But just before reaching the Alaska Basin junction, I saw something. It was large and dark (dare I say, moose-colored) and far off in the woods. I began singing "Good Morning" from Singin' in the Rain (in case it was a grizzly) and kept hiking. Then I saw it move. It had antlers. I kept looking, but could not see it at all. Then it was gone.
I continued on the trail, wondering if this counted. Could I now tell people I'd seen a moose? Was I even sure it was a moose? And then I saw this:
And that, my friends, is a moose butt. With a moose head at the other end. Female. And standing right in the middle of the trail. She didn't want to move either. So I got my wish, I saw some exciting wildlife... but until I could convince her to move, I could not continue hiking. I talked to her like you'd talk to a dog, asking her to please be a good moose and get off the trail. Which she did. I attempted to take more pictures - better pictures - but the light was not very good and none of them came out well. I suppose I should have wished not just to see a moose but to see a more cooperative moose in brighter light. Oh well.
I continued on, with a big smile on my face. I had my wildlife sighting. The others had also seen a female moose on the first day, and I was really sad that I hadn't. So now I had too. I finished up the trail, and took their stuff out of my car. Then I waited. They arrived soon thereafter, and I took one of them to the airport to get his rental car. I told him I'd see them back at the hotel, because I did not plan to have lunch with them. Then, free at last, I headed off to Jackson.
It would have been more efficient to do what I did in reverse order, but I was hungry. First, I went to the Lotus Cafe, a delicious organic restaurant in Jackson. I looked like hell and did not care. I ordered two meals - one for there and one to go - because the menu was so good I could not even choose, and because the restaurant at our hotel was expensive and disappointing. My to-go order would be dinner.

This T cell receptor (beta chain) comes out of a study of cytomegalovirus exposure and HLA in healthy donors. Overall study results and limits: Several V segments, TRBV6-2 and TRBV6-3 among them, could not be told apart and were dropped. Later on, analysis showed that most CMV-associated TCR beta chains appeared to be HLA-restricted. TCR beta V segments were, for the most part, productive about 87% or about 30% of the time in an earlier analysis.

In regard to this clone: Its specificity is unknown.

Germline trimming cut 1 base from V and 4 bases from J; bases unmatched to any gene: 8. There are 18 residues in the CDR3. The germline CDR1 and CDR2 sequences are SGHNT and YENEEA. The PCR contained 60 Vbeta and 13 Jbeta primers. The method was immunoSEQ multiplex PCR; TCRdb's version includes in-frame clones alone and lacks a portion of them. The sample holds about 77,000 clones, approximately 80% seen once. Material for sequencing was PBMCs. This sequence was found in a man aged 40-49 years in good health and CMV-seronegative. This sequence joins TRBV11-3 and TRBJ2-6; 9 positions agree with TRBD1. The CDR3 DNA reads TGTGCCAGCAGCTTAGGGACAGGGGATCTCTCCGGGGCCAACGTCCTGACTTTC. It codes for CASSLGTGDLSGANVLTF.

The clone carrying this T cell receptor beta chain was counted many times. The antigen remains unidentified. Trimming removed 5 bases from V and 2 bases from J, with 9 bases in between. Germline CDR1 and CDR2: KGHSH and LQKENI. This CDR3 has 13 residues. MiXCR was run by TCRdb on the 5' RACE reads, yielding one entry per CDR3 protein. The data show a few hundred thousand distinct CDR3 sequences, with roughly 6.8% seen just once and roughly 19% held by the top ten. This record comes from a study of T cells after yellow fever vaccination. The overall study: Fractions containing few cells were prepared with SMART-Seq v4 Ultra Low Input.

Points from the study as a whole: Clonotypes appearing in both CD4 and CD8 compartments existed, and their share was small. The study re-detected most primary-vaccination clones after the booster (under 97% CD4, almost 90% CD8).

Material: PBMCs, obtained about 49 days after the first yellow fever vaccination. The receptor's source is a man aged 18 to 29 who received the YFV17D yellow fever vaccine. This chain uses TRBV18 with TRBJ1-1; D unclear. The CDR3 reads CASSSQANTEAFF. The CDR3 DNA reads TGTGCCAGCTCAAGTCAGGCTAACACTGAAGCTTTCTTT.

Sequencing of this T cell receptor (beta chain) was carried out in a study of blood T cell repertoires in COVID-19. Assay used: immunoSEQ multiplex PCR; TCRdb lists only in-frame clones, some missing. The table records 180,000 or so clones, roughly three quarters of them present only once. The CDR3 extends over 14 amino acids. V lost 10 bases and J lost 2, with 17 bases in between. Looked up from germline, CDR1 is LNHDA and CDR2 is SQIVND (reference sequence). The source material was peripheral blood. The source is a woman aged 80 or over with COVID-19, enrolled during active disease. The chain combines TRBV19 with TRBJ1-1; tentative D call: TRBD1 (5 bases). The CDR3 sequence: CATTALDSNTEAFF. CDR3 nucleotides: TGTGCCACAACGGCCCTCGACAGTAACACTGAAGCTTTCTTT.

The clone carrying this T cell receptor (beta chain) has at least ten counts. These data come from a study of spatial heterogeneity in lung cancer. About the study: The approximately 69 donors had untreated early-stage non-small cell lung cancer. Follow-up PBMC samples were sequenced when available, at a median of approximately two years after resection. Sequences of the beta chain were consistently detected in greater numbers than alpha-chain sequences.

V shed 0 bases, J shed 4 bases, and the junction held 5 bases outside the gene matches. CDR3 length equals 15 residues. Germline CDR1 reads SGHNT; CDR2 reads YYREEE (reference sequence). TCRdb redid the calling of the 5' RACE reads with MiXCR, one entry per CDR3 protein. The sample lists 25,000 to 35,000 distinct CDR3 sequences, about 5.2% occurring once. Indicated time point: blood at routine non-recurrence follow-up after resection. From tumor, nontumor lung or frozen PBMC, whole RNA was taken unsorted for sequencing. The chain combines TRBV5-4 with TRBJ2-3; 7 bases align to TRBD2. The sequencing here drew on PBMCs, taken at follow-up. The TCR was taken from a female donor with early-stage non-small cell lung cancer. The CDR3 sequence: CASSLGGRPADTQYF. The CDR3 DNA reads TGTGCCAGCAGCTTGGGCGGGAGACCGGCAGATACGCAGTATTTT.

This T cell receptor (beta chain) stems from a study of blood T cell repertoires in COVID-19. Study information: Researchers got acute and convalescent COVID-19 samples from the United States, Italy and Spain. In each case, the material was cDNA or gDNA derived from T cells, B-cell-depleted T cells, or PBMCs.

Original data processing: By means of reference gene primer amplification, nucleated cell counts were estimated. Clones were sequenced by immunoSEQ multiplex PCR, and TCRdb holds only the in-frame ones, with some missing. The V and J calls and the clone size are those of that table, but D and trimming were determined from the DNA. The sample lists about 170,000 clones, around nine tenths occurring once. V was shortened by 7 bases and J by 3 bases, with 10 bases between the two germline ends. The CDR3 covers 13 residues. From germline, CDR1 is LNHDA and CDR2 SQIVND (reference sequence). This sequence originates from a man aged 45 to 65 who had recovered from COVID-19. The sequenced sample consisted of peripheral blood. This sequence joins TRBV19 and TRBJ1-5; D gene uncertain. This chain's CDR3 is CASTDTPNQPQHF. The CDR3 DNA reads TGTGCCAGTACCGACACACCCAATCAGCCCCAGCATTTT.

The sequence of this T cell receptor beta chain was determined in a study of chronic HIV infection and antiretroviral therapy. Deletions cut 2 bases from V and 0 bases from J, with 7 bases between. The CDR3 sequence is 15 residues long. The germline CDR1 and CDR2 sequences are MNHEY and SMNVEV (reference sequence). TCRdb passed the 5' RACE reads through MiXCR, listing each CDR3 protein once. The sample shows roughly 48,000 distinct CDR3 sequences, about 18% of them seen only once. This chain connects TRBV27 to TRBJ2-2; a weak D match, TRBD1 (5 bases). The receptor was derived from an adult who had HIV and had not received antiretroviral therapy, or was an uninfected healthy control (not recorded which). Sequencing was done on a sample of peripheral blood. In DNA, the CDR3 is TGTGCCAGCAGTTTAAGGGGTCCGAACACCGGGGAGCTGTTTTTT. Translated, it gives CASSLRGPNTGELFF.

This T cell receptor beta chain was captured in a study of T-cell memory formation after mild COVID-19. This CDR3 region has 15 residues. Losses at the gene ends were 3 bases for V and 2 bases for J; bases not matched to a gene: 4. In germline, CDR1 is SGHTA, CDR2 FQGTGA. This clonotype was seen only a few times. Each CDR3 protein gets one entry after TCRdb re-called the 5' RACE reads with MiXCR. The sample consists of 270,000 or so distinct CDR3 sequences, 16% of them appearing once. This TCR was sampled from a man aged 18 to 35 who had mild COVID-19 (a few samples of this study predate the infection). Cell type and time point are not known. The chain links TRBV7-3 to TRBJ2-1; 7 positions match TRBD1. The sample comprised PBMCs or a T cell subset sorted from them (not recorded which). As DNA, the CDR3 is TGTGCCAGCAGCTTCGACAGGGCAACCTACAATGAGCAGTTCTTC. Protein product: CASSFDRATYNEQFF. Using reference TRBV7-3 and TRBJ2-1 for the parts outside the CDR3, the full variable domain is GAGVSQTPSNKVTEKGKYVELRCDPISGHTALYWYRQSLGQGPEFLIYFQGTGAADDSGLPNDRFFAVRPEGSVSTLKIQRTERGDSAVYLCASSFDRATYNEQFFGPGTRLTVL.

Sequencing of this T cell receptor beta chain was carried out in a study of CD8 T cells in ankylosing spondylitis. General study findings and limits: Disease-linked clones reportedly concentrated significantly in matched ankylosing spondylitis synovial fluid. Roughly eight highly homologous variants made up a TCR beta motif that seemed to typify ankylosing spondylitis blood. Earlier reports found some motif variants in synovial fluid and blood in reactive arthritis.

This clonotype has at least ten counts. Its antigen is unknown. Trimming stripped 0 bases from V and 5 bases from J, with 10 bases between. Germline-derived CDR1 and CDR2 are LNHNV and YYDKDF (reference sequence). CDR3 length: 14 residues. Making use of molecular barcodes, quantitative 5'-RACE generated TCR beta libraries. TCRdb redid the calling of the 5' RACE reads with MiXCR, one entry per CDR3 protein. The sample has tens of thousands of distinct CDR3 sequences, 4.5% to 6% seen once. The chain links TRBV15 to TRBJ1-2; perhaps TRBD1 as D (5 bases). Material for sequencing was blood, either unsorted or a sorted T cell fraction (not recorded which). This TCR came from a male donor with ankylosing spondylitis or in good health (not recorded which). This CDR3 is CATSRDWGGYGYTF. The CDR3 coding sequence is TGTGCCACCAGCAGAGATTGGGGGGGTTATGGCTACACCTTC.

Then, I went back to the park. I wanted to drive around a bit, to see what the rest of the park was like, and to maybe even see some wildlife out the window. I drove through the Moose entrance to Jenny Lake and continued past it. Then I turned and went out the Moran entrance and headed back to Jackson. The road went along a flat plain to the east of the mountains. If it weren't for the smoke from distant wildfires, they would have provided a stunning view of the Tetons. Instead, it looked like this:
The plains were covered in sagegrass. For a short part of the drive, there was forest along the roads. Then more plains again. As I headed back to Jackson, concluding that my drive was a bit of a bust, I saw some pronghorn out the car window. I stopped and took a few pictures, but they were not very good. I'd left my telephoto lens in storage at the hotel. A little bit later, I passed a herd of bison. Again, my pictures did not come out. But, I saw pronghorn and bison in the wild! Good enough for me! (Later, while driving through Wyoming to Ft. Collins, CO, I saw lots and lots and lots of pronghorns. No shortage of pronghorns in Wyoming. I saw a male very close up too, because he was grazing by the side of the road, but I did not stop my car and take a picture.)
The last thing I did before returning to the hotel was stop at Moo's Gourmet Ice Cream in Jackson. I decided that my 13.5 mile hike the day before justified two scoops and a waffle cone, especially because the ice cream was organic.
I am definitely heading back to the Grand Tetons and Yellowstone again, the sooner the better. Preferably when there isn't any smoke from wildfires obscuring the view. And I am not going with strangers from a Meetup group again. The trails are pretty well-populated if you do day hikes, so I think I will bring some bear spray and stick to popular trails unless I've got people I trust to go with me.